Immune dysregulation is a cardinal feature of chronic lymphocytic leukemia (CLL) from its early stage and worsens during clinical observation, even in absence of disease progression. Although the mechanisms remain unclear, new insights are emerging into the complex relationship between the CLL clone and its immune environment. T cells are increased in early-stage disease and show progressive accumulation and exhaustion. The mechanisms that drive this expansion may include auto-antigens involved in the original clonal expansion. In addition, chronic viral infections such as cytomegalovirus generate huge virus-specific immune responses, which are further expanded in CLL. Attention is now focused largely on the direct immunosuppressive properties of the tumor. Remarkably, CLL clones often have features of the recently described regulatory B cells producing immunosuppressive IL-10. Better knowledge of the regulatory properties intrinsic to CLL cells may soon become more important with the switch from chemotherapy-based treatments, which trade control of CLL with further impairment of immune function, to the new agents targeting CLL B-cell receptor-associated signaling. Treatment with these new agents is associated with evidence of immune recovery and reduced infectious complications. As such, they offer the prospect of immunologic rehabilitation and a platform from which to ultimately replace chemotherapy.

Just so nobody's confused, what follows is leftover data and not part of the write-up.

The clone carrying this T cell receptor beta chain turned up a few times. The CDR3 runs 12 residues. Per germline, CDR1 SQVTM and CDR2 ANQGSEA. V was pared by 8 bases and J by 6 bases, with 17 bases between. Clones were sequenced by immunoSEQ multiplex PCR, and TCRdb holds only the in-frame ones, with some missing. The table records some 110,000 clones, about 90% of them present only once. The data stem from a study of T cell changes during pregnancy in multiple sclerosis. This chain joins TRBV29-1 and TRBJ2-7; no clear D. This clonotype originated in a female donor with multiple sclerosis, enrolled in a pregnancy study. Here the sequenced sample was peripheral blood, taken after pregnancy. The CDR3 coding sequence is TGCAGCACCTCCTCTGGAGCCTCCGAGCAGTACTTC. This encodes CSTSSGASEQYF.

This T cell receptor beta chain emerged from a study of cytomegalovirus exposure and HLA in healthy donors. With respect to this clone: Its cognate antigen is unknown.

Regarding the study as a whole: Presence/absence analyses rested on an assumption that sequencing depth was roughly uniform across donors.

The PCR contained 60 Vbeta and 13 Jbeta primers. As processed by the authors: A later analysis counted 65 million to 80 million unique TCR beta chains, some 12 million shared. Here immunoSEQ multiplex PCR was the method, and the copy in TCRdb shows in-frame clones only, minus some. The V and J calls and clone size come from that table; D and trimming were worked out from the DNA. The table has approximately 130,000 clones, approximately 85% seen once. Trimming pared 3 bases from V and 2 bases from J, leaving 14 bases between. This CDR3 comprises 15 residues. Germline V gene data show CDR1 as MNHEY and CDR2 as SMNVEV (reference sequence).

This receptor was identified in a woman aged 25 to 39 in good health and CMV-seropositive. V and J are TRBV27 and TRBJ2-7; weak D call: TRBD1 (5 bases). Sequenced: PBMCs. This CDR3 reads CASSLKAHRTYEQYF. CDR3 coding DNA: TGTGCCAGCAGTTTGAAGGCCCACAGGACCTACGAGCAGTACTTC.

|Titolo:||Perturbation of the normal immune system in patients with CLL|
|Appare nelle tipologie:||1.1 Articolo in rivista|